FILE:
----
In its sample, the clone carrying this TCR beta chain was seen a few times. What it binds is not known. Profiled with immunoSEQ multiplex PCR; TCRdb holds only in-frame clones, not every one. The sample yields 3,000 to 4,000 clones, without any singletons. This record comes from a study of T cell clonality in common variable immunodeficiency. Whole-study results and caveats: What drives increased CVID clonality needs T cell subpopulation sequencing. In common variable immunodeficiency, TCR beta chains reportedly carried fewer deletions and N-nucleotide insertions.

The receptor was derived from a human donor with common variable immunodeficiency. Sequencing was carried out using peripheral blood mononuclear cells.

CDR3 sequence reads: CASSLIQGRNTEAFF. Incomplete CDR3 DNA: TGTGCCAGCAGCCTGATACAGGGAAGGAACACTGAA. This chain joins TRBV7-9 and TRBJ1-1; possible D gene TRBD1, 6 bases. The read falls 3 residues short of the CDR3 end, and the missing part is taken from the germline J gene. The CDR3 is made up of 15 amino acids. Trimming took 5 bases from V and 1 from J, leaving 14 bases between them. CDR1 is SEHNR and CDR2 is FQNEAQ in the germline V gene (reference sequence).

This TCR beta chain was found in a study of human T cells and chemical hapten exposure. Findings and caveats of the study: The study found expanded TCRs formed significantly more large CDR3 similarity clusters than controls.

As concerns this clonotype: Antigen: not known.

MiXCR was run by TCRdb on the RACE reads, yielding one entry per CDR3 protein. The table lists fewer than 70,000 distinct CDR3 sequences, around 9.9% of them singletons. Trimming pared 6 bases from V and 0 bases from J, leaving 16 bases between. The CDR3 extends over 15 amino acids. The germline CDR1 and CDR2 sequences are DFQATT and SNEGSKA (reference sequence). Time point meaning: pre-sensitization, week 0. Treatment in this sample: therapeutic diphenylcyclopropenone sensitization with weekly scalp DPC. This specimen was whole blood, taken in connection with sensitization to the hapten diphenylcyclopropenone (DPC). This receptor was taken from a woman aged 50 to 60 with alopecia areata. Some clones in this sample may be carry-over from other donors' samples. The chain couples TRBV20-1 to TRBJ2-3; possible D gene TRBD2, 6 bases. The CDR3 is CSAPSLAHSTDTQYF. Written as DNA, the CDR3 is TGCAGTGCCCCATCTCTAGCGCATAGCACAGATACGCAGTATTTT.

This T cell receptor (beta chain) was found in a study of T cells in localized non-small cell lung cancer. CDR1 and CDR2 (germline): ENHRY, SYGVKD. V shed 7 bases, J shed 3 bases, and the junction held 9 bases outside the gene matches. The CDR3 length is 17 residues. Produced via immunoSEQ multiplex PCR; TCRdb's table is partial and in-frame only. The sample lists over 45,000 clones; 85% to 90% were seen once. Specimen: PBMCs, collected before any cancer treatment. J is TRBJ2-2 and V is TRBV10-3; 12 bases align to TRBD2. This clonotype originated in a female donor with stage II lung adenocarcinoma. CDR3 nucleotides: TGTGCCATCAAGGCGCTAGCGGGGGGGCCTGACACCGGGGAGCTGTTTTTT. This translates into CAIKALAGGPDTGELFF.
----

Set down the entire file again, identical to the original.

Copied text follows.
In its sample, the clone carrying this TCR beta chain was seen a few times. What it binds is not known. Profiled with immunoSEQ multiplex PCR; TCRdb holds only in-frame clones, not every one. The sample yields 3,000 to 4,000 clones, without any singletons. This record comes from a study of T cell clonality in common variable immunodeficiency. Whole-study results and caveats: What drives increased CVID clonality needs T cell subpopulation sequencing. In common variable immunodeficiency, TCR beta chains reportedly carried fewer deletions and N-nucleotide insertions.

The receptor was derived from a human donor with common variable immunodeficiency. Sequencing was carried out using peripheral blood mononuclear cells.

CDR3 sequence reads: CASSLIQGRNTEAFF. Incomplete CDR3 DNA: TGTGCCAGCAGCCTGATACAGGGAAGGAACACTGAA. This chain joins TRBV7-9 and TRBJ1-1; possible D gene TRBD1, 6 bases. The read falls 3 residues short of the CDR3 end, and the missing part is taken from the germline J gene. The CDR3 is made up of 15 amino acids. Trimming took 5 bases from V and 1 from J, leaving 14 bases between them. CDR1 is SEHNR and CDR2 is FQNEAQ in the germline V gene (reference sequence).

This TCR beta chain was found in a study of human T cells and chemical hapten exposure. Findings and caveats of the study: The study found expanded TCRs formed significantly more large CDR3 similarity clusters than controls.

As concerns this clonotype: Antigen: not known.

MiXCR was run by TCRdb on the RACE reads, yielding one entry per CDR3 protein. The table lists fewer than 70,000 distinct CDR3 sequences, around 9.9% of them singletons. Trimming pared 6 bases from V and 0 bases from J, leaving 16 bases between. The CDR3 extends over 15 amino acids. The germline CDR1 and CDR2 sequences are DFQATT and SNEGSKA (reference sequence). Time point meaning: pre-sensitization, week 0. Treatment in this sample: therapeutic diphenylcyclopropenone sensitization with weekly scalp DPC. This specimen was whole blood, taken in connection with sensitization to the hapten diphenylcyclopropenone (DPC). This receptor was taken from a woman aged 50 to 60 with alopecia areata. Some clones in this sample may be carry-over from other donors' samples. The chain couples TRBV20-1 to TRBJ2-3; possible D gene TRBD2, 6 bases. The CDR3 is CSAPSLAHSTDTQYF. Written as DNA, the CDR3 is TGCAGTGCCCCATCTCTAGCGCATAGCACAGATACGCAGTATTTT.

This T cell receptor (beta chain) was found in a study of T cells in localized non-small cell lung cancer. CDR1 and CDR2 (germline): ENHRY, SYGVKD. V shed 7 bases, J shed 3 bases, and the junction held 9 bases outside the gene matches. The CDR3 length is 17 residues. Produced via immunoSEQ multiplex PCR; TCRdb's table is partial and in-frame only. The sample lists over 45,000 clones; 85% to 90% were seen once. Specimen: PBMCs, collected before any cancer treatment. J is TRBJ2-2 and V is TRBV10-3; 12 bases align to TRBD2. This clonotype originated in a female donor with stage II lung adenocarcinoma. CDR3 nucleotides: TGTGCCATCAAGGCGCTAGCGGGGGGGCCTGACACCGGGGAGCTGTTTTTT. This translates into CAIKALAGGPDTGELFF.